Master Gardeners mark the state's bicentennial
STARKVILLE, Miss. -- Several Mississippi Master Gardener groups marked the state's bicentennial with near-perfect tributes -- by donating and planting Magnolia grandifloras in their communities.
"The tributes are perfect in a state known for its generosity, service to others and love for the environment," said Gary Jackson, director of the Mississippi State University Extension Service.
Jackson said that as Mississippi approaches the 200th anniversary of its statehood on Dec. 10, Master Gardeners around the state are planting the state tree in parks and other green spaces.
Mississippi Master Gardeners are a special group of volunteer educators and community servants. After receiving 40 hours of training from the MSU Extension Service to obtain "master" status, they donate 40 hours of community service annually.
Laura Giaccaglia, Bolivar County coordinator for Extension, said the volunteer service aspect is key to the program's success.
"We have about 25 active Master Gardeners who volunteer in projects in downtown Cleveland, at the airport, courthouse, Extension office, city hall, library, animal shelter and city parks," Giaccaglia said.
In Cleveland, bicentennial tree planting effort arrived at the same time the City Beautification Commission wanted to honor the Master Gardeners and the Mississippi Homemaker Volunteers, another of Extension's volunteer groups. Therefore, two magnolias were planted at the entrance to the city's bike trail.
"The city realized the value of volunteers and the knowledge Master Gardeners bring to a project, including selection of low-maintenance plants, and the value of their service hours to complete and maintain a project," Giaccaglia said. "Master Gardeners are motivated not just by their love for plants, but also by their love for their communities."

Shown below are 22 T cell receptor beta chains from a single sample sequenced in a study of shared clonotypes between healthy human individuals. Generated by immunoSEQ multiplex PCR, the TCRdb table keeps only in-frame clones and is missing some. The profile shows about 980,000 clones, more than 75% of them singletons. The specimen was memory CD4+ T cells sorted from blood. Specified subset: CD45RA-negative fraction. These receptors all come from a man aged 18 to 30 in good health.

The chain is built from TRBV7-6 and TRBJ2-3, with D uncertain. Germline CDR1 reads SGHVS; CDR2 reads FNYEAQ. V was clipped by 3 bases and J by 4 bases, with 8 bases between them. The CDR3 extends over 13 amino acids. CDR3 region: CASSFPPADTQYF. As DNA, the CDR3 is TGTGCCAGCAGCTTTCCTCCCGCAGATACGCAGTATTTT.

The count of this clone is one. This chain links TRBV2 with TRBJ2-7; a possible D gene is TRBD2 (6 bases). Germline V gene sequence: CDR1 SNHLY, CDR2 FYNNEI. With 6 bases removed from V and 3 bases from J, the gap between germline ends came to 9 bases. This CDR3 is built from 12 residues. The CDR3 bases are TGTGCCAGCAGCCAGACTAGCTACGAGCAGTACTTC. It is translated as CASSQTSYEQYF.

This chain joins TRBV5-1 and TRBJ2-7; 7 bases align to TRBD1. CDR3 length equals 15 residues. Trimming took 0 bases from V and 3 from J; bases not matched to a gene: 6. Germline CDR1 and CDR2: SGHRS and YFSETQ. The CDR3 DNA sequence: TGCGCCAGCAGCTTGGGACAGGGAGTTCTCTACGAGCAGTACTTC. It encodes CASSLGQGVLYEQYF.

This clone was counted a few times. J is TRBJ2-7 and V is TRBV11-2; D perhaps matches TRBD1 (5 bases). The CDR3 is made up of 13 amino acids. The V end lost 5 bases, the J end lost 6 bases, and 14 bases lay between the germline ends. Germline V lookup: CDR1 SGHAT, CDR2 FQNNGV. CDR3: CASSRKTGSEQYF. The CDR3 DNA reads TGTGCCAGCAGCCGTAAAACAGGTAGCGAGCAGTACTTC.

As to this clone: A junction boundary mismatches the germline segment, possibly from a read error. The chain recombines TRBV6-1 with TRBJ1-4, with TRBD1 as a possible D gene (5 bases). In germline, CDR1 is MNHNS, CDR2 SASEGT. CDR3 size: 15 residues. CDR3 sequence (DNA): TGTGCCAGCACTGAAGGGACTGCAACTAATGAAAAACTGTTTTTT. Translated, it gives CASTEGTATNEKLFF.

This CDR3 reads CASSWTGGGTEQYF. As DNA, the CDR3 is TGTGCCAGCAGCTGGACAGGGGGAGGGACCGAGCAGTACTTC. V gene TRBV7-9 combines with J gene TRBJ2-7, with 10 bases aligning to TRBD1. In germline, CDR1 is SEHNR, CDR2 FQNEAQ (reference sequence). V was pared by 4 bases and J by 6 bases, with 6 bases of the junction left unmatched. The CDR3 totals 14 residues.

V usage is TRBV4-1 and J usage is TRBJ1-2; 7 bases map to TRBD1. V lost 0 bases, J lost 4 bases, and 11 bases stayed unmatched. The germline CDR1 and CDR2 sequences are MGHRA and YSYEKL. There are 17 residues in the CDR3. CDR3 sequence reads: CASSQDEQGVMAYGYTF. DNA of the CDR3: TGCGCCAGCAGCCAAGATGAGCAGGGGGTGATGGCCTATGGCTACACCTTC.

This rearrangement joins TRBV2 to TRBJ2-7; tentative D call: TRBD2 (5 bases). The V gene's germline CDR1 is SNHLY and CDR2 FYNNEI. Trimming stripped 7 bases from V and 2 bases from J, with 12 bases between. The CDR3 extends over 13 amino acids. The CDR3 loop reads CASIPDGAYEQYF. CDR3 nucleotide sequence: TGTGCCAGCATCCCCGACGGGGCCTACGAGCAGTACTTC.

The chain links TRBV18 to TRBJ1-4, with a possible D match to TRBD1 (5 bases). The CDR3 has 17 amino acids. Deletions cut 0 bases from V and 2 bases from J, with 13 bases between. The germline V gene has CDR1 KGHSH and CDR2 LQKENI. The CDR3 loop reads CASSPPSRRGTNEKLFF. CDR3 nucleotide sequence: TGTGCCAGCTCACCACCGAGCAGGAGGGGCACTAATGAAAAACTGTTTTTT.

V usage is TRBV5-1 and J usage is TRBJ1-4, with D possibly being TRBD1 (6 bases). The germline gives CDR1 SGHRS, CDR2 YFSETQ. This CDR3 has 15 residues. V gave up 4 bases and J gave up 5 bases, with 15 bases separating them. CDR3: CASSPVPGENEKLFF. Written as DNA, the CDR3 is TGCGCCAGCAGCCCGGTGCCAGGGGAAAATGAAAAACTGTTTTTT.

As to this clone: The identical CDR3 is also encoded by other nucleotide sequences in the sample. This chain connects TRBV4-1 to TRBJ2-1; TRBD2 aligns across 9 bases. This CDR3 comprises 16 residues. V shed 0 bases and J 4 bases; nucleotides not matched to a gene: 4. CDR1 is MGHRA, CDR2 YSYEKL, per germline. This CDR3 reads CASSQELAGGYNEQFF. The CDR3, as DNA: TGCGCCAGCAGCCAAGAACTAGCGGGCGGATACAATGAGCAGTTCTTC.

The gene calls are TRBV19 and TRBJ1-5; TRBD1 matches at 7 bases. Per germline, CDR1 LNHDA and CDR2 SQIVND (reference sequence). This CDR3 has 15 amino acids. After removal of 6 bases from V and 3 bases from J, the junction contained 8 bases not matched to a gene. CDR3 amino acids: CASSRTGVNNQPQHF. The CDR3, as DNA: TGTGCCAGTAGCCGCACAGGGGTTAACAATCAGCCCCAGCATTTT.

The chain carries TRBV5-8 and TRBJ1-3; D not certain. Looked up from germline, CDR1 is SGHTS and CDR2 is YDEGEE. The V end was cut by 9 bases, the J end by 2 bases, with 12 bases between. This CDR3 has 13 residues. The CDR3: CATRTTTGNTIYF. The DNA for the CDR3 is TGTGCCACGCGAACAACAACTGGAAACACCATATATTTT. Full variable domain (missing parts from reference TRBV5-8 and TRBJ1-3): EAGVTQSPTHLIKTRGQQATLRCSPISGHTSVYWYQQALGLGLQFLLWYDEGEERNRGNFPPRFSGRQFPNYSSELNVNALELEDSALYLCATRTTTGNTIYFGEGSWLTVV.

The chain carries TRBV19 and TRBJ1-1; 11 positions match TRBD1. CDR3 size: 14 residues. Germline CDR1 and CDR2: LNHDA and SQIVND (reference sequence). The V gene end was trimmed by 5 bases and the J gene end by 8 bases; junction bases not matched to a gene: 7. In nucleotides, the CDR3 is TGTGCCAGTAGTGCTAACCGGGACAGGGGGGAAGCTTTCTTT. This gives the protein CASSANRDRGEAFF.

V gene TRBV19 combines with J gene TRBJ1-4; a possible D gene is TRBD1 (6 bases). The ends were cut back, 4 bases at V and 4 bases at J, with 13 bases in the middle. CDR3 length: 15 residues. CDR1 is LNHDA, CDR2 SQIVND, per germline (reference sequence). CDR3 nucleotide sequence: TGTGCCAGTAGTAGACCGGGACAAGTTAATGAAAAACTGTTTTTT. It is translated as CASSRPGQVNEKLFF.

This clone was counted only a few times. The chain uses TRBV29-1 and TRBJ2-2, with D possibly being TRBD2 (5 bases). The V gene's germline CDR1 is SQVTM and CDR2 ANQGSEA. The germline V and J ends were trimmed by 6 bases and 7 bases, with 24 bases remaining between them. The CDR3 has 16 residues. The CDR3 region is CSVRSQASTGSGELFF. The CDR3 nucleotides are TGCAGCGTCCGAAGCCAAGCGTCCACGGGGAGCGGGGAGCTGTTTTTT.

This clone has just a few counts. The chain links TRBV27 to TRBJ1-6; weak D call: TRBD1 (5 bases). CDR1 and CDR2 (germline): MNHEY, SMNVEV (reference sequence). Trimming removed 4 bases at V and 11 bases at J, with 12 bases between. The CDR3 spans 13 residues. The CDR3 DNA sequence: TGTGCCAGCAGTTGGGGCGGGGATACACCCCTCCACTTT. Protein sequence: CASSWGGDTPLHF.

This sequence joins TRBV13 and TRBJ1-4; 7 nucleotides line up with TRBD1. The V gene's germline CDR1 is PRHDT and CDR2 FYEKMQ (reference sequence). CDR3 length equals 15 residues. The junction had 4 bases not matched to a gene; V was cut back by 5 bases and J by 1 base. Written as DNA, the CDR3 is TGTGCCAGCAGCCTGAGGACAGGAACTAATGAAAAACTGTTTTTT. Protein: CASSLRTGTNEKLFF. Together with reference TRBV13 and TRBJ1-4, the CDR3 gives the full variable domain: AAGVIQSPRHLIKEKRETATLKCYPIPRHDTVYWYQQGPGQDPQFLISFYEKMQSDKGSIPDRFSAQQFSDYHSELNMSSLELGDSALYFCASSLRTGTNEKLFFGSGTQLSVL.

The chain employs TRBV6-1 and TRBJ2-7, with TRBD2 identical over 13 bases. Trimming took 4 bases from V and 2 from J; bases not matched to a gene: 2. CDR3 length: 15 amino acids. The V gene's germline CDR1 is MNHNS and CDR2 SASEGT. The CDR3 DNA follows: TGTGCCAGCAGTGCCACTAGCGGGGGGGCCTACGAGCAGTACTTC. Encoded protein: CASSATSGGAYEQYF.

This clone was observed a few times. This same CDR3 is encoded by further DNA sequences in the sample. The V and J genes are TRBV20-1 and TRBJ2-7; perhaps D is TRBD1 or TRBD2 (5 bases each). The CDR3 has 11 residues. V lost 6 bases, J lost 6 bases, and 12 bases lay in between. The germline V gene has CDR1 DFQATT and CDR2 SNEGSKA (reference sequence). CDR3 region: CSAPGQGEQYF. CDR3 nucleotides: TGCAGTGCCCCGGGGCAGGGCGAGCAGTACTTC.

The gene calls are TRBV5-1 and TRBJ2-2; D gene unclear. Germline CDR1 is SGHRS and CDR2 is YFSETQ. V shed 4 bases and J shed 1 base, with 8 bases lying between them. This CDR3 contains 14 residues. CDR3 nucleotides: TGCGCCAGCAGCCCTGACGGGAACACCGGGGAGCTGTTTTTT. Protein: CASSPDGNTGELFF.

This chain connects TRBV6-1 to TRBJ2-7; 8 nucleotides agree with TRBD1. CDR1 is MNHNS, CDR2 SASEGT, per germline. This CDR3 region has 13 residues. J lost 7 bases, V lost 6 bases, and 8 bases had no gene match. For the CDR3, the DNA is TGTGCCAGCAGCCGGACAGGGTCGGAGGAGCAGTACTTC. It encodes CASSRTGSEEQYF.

The Lee County Master Gardeners also made time to plant a magnolia. As is often the case, they made the activity into an educational opportunity.
Dale Smith, a past Mississippi Master Gardener of the Year, quizzed those gathered for the event about how the planting should be done and why various practices -- such as loosening roots, soil placement and mulch -- were important.
"Everything is a teachable moment for this group," said Susan McGukin, Extension program associate and volunteer coordinator in Lee County. "Even when they are doing service hours, leaders will help others understand good horticultural practices."
McGukin said the Lee County group is involved in a wide variety of service projects.
"There is something for everyone. Some participants really enjoy getting in the dirt, and others assist with special events and technology needs," she said.
Tupelo Mayor Jason Shelton was on hand for the tree planting and thanked the Master Gardeners for this service and others around the city.
"We lost a lot of trees in the 2014 tornado and are still trying to recover. We take pride in replanting our tree canopy and beautifying Tupelo," he said. "This is a perfect way to celebrate the bicentennial of the great state of Mississippi."
For more information about the Mississippi Master Gardener Program, visit http://extension.msstate.edu/ms-master-gardener-volunteer/.